The red pen is facing a number of competitors in the marker’s stationery drawer. Does this mean its days as the favourite colour for marking work are about to come to an end?
Red is often perceived as a colour of negativity. Therefore, it’s no wonder that education professionals have questioned the psychology of its use in marking work. Can it really be used to express positive and encouraging views, or are pupils just demotivated at the sight of it?
When I was at school, red was the only colour of choice. What’s more, there wasn’t any specific guidance on colour in marking work. After speaking with a number of people in teaching, I’ve discovered the universal trend seemed to be that teachers would use red whilst students were encouraged to mark any comments in blue.
However in recent years a new initiative has emerged. This has seen an increasing number of alternative colours introduced into the mix under something called the ‘rainbow marking scheme’.
Developed to give students a more positive and constructive view of feedback, the wider colour choice aims to help pupils identify progress and achievement quickly. The scheme also encourages the involvement of pupils in the feedback process, whereby they use the use the range of colours to assess their own work.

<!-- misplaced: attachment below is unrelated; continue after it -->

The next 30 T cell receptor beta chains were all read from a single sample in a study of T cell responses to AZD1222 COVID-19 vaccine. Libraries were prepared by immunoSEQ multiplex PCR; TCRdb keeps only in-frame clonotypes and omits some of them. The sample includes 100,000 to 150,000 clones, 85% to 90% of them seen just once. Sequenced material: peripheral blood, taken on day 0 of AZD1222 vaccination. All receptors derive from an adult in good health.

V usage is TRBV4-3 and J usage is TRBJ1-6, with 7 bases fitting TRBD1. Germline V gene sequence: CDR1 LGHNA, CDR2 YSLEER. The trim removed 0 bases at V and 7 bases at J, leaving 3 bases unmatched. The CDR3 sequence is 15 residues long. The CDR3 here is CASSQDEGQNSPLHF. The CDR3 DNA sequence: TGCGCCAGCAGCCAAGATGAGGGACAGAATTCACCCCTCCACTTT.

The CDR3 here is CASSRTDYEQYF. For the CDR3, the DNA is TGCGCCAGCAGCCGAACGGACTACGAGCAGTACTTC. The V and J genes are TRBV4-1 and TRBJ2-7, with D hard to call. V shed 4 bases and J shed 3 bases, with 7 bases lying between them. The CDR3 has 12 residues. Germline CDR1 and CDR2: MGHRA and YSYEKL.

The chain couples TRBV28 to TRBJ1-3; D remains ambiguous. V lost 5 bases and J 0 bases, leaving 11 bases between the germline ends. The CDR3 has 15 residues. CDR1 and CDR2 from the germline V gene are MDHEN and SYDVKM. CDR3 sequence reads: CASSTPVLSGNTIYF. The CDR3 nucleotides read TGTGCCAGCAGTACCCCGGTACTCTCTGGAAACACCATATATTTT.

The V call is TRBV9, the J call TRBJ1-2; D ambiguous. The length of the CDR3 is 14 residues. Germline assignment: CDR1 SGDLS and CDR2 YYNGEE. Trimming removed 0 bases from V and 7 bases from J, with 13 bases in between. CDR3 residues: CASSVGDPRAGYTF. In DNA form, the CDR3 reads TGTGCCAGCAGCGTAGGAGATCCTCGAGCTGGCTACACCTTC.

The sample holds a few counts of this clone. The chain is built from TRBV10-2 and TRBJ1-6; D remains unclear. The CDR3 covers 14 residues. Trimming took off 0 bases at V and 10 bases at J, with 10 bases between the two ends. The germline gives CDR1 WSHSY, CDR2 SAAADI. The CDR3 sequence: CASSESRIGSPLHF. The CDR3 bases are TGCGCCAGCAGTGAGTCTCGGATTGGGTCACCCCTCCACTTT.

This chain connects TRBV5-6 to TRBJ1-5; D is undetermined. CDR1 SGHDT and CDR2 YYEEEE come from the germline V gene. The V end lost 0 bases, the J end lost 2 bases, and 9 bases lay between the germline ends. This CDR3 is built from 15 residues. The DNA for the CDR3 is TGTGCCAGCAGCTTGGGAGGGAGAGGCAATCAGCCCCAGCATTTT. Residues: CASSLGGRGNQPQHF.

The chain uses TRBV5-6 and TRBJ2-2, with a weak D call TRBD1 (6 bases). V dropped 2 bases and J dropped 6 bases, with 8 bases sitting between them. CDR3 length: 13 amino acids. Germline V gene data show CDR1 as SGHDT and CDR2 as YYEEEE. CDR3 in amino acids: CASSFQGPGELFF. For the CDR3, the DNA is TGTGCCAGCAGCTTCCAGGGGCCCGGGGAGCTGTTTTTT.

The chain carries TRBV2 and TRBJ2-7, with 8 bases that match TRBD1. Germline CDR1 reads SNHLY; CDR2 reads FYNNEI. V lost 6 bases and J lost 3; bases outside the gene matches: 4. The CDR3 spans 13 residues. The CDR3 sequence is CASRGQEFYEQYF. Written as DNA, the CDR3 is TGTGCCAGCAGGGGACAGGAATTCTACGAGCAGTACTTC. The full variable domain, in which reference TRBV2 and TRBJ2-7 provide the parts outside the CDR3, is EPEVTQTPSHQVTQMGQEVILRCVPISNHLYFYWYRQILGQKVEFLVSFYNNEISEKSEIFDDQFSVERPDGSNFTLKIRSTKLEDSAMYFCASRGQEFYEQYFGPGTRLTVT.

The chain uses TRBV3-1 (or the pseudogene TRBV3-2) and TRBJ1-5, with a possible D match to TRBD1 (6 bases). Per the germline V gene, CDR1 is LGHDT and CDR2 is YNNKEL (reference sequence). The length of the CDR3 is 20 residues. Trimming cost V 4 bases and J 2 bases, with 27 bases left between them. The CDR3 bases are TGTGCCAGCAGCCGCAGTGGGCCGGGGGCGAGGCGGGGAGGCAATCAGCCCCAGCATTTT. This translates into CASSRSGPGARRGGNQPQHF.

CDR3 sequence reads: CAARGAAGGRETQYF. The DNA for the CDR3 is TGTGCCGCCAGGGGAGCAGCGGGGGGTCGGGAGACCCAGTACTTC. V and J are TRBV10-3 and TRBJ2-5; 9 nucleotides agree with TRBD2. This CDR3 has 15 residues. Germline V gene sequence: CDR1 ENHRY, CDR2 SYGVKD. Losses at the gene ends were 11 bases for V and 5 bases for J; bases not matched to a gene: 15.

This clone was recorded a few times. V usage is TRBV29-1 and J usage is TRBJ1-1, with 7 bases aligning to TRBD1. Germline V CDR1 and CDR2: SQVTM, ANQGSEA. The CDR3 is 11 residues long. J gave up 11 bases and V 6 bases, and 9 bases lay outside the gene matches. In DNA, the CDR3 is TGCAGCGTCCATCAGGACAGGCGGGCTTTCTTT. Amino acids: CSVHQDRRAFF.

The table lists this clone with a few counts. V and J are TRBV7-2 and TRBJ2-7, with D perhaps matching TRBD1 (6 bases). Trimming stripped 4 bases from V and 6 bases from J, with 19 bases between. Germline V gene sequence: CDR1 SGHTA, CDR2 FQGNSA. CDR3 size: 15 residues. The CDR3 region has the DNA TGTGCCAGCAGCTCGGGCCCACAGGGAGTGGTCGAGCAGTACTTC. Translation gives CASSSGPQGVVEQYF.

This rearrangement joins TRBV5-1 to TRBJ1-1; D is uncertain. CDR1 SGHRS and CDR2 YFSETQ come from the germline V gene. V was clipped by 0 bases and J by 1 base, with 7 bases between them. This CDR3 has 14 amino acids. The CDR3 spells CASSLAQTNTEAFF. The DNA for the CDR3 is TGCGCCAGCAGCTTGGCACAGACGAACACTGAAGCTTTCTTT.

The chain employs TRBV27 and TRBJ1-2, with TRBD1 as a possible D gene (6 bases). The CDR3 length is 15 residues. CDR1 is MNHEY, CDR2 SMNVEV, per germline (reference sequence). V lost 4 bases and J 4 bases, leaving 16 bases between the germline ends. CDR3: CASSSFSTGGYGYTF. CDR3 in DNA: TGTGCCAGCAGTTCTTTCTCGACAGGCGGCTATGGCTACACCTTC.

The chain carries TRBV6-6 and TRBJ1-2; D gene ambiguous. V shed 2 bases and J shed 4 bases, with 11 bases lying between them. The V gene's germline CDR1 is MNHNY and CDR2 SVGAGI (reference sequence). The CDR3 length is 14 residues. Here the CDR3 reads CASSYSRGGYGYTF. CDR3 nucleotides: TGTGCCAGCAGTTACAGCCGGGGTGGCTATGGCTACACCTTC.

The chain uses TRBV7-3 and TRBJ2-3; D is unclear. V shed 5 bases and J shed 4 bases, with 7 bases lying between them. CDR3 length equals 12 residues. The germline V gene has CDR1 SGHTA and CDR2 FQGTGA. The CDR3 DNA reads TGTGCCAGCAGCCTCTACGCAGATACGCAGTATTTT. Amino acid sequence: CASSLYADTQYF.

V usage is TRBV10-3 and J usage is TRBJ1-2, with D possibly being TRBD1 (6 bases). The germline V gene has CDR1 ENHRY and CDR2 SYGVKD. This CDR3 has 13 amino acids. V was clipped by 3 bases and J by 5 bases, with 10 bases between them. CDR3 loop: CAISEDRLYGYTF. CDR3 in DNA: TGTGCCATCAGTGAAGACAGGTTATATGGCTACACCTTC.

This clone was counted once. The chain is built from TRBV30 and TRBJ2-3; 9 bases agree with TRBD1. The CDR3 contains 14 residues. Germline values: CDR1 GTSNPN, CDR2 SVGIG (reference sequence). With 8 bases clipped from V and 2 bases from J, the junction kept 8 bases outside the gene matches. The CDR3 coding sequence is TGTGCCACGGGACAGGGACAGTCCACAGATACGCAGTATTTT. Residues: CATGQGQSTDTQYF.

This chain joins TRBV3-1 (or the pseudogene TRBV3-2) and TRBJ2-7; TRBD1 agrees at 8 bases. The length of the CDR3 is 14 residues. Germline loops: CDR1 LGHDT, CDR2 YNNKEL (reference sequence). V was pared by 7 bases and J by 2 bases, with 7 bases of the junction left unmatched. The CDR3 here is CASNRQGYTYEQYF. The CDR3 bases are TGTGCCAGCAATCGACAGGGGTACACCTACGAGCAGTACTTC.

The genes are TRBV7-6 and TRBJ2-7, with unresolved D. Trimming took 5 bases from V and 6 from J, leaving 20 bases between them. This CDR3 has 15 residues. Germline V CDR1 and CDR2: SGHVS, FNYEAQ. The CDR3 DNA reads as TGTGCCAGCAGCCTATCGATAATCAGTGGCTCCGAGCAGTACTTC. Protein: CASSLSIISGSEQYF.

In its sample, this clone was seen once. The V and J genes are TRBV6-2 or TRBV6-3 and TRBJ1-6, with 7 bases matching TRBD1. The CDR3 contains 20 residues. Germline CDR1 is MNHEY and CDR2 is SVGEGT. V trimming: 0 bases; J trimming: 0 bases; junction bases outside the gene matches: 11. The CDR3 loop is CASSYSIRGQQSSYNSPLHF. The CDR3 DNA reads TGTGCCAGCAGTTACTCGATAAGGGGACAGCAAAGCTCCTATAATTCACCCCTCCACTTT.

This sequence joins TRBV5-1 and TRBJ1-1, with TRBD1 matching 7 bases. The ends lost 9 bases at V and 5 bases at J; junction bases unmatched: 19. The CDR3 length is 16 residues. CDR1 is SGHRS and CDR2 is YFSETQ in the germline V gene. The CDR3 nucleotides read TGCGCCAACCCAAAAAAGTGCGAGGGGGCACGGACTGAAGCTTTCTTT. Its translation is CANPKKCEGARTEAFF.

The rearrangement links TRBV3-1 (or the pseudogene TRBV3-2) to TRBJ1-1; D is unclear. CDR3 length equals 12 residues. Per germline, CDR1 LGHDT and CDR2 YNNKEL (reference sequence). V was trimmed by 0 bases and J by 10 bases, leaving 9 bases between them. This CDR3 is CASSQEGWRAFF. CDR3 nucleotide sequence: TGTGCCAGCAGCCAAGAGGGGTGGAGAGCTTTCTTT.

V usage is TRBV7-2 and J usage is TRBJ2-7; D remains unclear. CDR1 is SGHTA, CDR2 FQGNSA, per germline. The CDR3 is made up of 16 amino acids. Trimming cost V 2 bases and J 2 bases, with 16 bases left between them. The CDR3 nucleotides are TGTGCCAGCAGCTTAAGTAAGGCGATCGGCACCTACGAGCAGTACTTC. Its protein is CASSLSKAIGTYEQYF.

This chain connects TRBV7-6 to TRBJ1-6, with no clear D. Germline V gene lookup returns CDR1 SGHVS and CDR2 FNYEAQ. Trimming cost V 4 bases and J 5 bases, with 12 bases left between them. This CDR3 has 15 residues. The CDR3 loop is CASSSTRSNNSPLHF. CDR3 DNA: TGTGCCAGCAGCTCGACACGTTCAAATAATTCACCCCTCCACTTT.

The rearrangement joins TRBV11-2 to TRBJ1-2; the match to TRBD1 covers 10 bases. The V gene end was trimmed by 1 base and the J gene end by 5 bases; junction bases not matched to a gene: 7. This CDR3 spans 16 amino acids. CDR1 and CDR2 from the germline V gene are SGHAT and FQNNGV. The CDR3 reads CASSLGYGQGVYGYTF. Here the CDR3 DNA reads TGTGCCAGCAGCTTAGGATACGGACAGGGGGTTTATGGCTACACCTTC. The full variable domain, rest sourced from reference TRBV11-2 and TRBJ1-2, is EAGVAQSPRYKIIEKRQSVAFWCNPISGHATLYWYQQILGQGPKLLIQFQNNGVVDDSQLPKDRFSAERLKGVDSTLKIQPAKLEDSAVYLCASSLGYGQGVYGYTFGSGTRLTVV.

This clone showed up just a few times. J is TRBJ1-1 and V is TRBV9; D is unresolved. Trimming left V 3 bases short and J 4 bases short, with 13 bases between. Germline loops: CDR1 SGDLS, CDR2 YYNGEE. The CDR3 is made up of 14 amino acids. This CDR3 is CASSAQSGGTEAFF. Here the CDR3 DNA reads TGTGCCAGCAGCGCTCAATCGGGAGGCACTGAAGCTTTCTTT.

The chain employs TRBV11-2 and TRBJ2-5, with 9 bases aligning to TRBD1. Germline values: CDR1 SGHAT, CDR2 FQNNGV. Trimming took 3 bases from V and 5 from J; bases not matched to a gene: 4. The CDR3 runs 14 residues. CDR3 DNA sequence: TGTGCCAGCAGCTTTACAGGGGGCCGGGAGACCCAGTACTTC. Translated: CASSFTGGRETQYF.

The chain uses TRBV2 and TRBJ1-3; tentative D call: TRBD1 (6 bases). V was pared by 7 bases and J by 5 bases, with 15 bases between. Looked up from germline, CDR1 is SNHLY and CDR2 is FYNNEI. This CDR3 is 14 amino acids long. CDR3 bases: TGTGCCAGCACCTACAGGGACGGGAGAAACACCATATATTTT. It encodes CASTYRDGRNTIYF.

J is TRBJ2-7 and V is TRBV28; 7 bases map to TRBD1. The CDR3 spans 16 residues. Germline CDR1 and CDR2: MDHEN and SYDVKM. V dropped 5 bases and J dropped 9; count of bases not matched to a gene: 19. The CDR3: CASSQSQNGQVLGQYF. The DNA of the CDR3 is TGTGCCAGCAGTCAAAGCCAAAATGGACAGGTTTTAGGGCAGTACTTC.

For stationery lovers out there this is great news, as it means using lots of different items including rainbow pens, highlighters, stamps and stickers!
However, as before, there doesn’t seem to be any clear guidance on which colours to use and why. Some schools have developed their own versions of the scheme to give some consistency about what the colours mean. Whilst there are a number of colours (and names for them!) now out there being used, a few of the key replacements for red include:
As it’s non-compulsory, the scheme has divided views in the teaching profession. Some have embraced the wider colour choice, whilst others have opted to continue using the traditional red pen, not convinced that colour has such a dramatic effect. After all, in some cultures, red is a colour associated with positivity and luck.
So regardless of the perceived competition, it looks like ‘Good Old Red’ (as we like to call it!) may continue to be around for a little while yet…
Are you a champion of rainbow or red? Comment below to tell us why.